Plant Origin: South America
Method: Balsam is extracted from tree
Cultivation: Unsprayed (grown organically but not certified)
Key Constituents from GC/MS Analysis: Lot #COP-101
germacrene D 5.45%
The Copaiba is a tall tree native to regions of South America, most notably the Amazonian Basin of Brazil. This 100% natural balsam is drawn from the trunks of the copaiba tree in a manner that does not harm the trees, and then it is gently refined. Copaiba contains the highest amounts of beta caryophyllene of any known essential oil. Research suggests that Beta caryophyllene may reduce inflammation and be effective against bacteria. It occurs naturally in cloves, black currant buds, yarrow, grapefruit, allspice and black pepper.
Properties and Uses
Copaiba balsam is generally yellow-brown in color, and it has a soft, pleasant, earthy aroma. Natives have used the balsam for generations to treat wounds, prevent tetanus and infection and to heal psoriasis and other skin conditions.
Copaiba has strong antiseptic, antibacterial, antifungal, anti-inflammatory and germicidal actions. It is used topically as analgesic.
Copaiba is suggested for use for acne, eczema, psoriasis and a myriad of skin conditions, cut and wound care, dandruff and other scalp issues, and it is noted to restore shine to hair.
Copaiba has been shown to be beneficial in the treatment of health problems associated with anxiety, chronic congestion of the mucous membranes, bronchitis, conditions of irritable bladder, skin diseases and chronic diarrhea. It is effective in reducing inflammation, relieving the treatment of fungal infections and pain conditions.
Copaiba was cytotoxic to B16F10 (mouse) melanoma cells in vitro, and oral administration significantly reduced lung tumors (which had metastasized from injected B16F10 cells) in mice (Lima et al 2003).
Application Suggestions (See Essential Oil Usage for more information and a dilution chart.)
Topical: Dilute and apply on area of concern or as desired. Tested at 8% dilution on 25 volunteers it was neither irritating nor sensitizing (Tisserand).
Inhalation: Directly inhale or diffuse (may be too thick to diffuse as a single oil in a glass nebulizing diffuser).
Internal: The quality of Copaiba is suitable for internal use within safe parameters, if such use is deemed appropriate. We feel that internal use is rarely *needed* and should only be used with respect for how concentrated the oils are. HEO does not advocate internal use of essential oils without appropriate knowledge and understanding of how to administer, for what purpose, how much, which essential oils, safety concerns and so on. In our experience, essential oils are generally more effective used topically with proper dilution or inhaled. Kurt Schnaubelt Ph.D. notes that "French aromatherapy literature contains many references to using oils orally." He goes on to note that "generally 1 drop is always enough when ingesting essential oils." A potential toxicity hazard could occur when untrained people use essential oils orally and ingest too much. Keep in mind that while medical doctors or health care practitioners may prescribe essential oils for internal use, they are trained and experienced in the safe application of essential oils. It is not a matter of using "French" or "British" methods, it's a matter of experience and appropriate application.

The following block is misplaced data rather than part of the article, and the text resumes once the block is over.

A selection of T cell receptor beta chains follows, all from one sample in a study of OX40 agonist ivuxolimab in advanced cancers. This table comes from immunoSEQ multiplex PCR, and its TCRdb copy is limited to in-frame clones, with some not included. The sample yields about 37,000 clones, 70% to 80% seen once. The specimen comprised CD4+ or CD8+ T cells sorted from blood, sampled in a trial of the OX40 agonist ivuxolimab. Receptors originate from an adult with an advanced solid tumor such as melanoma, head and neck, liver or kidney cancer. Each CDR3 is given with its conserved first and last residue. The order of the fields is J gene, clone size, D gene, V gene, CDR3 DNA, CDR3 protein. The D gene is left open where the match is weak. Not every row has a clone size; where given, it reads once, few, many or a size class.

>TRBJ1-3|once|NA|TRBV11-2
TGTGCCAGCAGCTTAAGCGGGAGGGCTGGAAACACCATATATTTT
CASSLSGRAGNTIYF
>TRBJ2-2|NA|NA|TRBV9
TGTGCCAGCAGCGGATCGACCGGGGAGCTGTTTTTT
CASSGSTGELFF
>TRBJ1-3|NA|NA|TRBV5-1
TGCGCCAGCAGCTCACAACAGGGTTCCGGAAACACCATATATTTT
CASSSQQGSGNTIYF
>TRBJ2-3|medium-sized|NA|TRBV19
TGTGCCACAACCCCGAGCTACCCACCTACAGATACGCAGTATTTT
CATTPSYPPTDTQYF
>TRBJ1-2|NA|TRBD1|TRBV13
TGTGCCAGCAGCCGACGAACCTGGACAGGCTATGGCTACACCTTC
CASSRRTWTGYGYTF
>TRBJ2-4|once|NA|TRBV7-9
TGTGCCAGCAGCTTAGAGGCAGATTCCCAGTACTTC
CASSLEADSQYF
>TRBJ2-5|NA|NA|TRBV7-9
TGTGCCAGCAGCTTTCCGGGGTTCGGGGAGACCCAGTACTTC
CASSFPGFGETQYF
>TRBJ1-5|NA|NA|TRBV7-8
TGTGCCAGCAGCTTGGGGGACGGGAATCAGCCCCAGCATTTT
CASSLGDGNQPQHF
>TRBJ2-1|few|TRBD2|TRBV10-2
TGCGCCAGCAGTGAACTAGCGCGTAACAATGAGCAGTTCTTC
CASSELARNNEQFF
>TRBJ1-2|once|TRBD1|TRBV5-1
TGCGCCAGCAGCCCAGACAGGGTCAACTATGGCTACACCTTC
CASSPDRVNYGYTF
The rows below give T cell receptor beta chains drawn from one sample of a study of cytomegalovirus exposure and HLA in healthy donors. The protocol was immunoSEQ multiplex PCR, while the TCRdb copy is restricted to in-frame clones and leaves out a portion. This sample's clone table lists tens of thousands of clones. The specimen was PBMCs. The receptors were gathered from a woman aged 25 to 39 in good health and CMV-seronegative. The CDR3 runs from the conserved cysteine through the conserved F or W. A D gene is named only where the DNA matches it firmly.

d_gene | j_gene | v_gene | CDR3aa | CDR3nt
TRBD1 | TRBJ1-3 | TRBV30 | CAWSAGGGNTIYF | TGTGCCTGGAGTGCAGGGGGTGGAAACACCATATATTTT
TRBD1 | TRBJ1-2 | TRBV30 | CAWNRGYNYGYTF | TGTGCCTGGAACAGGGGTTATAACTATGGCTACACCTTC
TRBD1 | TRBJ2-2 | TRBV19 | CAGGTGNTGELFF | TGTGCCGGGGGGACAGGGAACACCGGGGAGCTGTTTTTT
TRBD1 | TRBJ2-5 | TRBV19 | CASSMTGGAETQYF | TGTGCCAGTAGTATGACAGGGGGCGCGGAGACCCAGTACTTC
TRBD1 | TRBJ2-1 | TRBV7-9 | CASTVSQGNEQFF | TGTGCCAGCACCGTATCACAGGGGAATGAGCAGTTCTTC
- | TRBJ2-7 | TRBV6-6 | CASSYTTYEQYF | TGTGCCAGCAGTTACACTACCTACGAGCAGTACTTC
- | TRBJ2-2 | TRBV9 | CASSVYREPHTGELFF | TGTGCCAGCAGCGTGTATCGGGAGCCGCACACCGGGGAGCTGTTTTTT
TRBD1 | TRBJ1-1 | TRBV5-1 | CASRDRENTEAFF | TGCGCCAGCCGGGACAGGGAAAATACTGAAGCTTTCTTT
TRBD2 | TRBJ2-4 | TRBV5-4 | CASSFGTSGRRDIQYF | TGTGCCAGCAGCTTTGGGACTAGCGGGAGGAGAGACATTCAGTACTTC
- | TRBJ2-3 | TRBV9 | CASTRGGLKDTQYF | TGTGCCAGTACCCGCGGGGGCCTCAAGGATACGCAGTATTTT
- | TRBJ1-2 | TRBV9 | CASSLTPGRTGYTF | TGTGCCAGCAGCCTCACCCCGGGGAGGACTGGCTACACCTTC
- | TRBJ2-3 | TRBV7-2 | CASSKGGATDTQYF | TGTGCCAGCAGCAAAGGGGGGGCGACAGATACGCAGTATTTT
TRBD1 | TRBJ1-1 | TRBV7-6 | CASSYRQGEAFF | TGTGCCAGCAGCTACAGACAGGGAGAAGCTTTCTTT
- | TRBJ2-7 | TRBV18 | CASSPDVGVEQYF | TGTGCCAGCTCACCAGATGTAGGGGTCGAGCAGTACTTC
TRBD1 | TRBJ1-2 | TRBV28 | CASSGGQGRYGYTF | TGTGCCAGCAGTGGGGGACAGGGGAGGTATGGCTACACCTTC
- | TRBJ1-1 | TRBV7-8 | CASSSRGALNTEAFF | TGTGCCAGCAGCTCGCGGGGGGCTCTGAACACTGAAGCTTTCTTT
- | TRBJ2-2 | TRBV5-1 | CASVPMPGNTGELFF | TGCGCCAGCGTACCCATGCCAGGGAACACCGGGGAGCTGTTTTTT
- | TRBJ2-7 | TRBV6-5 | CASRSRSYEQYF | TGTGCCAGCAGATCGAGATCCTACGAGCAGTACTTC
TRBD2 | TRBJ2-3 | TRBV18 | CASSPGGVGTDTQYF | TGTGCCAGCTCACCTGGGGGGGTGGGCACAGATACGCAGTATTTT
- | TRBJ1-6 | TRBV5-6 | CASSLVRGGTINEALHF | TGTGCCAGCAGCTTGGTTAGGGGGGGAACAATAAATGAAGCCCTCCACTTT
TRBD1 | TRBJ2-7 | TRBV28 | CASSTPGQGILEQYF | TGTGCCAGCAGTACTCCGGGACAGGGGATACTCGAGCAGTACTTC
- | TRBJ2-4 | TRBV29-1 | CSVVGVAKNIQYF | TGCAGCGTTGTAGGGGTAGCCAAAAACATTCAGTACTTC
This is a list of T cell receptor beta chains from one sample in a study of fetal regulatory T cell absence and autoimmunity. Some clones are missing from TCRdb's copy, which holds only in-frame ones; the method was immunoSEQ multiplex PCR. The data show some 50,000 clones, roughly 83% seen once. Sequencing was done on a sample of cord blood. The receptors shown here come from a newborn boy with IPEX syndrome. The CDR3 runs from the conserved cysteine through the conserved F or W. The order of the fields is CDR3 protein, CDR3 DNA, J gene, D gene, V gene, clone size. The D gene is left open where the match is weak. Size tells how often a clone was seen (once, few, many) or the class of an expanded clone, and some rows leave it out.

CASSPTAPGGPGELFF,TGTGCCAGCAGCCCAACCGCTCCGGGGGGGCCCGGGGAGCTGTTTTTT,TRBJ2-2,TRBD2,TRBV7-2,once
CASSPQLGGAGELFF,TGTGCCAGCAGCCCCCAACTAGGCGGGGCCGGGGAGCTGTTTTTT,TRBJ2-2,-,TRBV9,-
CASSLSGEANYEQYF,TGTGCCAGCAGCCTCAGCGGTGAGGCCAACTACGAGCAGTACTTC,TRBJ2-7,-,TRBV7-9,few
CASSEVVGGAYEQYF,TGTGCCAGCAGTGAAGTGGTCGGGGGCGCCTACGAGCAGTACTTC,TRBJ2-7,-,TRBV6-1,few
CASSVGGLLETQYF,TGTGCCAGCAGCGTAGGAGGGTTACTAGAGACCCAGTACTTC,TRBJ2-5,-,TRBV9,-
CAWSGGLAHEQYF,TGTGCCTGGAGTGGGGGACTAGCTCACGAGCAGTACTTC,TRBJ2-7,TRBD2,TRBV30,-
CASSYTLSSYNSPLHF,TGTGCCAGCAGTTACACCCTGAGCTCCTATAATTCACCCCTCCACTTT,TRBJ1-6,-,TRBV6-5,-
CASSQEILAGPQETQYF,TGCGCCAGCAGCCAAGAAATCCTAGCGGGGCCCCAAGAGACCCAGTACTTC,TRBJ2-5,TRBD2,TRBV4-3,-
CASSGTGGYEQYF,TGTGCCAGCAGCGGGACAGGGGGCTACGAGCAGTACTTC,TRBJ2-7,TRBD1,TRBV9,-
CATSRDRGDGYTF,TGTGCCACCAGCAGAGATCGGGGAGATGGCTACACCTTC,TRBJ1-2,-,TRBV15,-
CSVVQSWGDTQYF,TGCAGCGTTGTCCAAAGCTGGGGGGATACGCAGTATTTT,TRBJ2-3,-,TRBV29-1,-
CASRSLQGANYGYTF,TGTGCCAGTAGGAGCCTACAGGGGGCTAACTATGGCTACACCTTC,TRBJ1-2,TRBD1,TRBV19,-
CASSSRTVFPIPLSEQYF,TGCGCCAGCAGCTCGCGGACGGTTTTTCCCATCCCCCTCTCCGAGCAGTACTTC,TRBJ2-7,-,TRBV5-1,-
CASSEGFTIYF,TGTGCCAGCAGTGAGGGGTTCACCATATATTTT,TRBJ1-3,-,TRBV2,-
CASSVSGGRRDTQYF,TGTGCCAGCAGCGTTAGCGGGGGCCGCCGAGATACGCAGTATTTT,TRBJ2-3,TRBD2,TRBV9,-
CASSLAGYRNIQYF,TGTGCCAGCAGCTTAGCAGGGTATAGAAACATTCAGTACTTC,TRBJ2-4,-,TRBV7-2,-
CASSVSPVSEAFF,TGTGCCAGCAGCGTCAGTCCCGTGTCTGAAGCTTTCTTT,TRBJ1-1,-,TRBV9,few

Click here for more information about internal usage.
1. I have struggled recently with thrush [fungal issue] in my mouth and irritating sores on my gums and tongue. My tongue has felt raw and burning. My MD prescribed an oral rinse that basically was an expensive dud. I had some Copaiba that I got for my eczema, and thinking that my mouth issues were probably also related to the fungal issues, I decided I was desparate enough to try it. I tipped my head back and let about 3 drops fall into my mouth. I swished it as long as I could and then swallowed it. The relief was immediate, and less than three days later all the sores were gone. This stuff is fantastic! - E.T.
2. I just wanted to update a post I wrote nearly a month ago... I have been applying Frankincense and Copaiba oils to a sebaceous cyst on my back, and within two weeks the size had reduced. It's now less than half the size it was, and when it's gone completely or nearly gone, I hope to post pictures. I took "before" photos and am eager to take some "after" photos! These oils really work!! :) - Joanne
3. We have used Frankincense and Copaiba (3 drops each) with coconut oil in a gelatin capsule for intense pain, and it was pretty effective. - Sally
4. I diluted Copaiba and Frankincense with coconut oil and applied to my baby's gum. This brought a relieving calm. Dilution rate was 1%. - S.J.
Copaiba is non-toxic.
Avoid contact with the eyes and other sensitive areas. Essential oils are both lipophilic and hydrophobic. Lipophilic means they are attracted to fat—like the membranes of your eyes and skin. They are also hydrophobic, meaning they do not like water. Flushing with water will only send the essential oil back to the eye's membranes. Applying a carrier oil will create another fat for the essential oil to be attracted to other than the membranes of the eyes or skin. We’ve not known this to cause permanent injury or long-term discomfort, but if you feel concerned, please call your health care provider.
Tisserand, Robert, Essential Oil Safety, 2nd Edition 2014, page 259.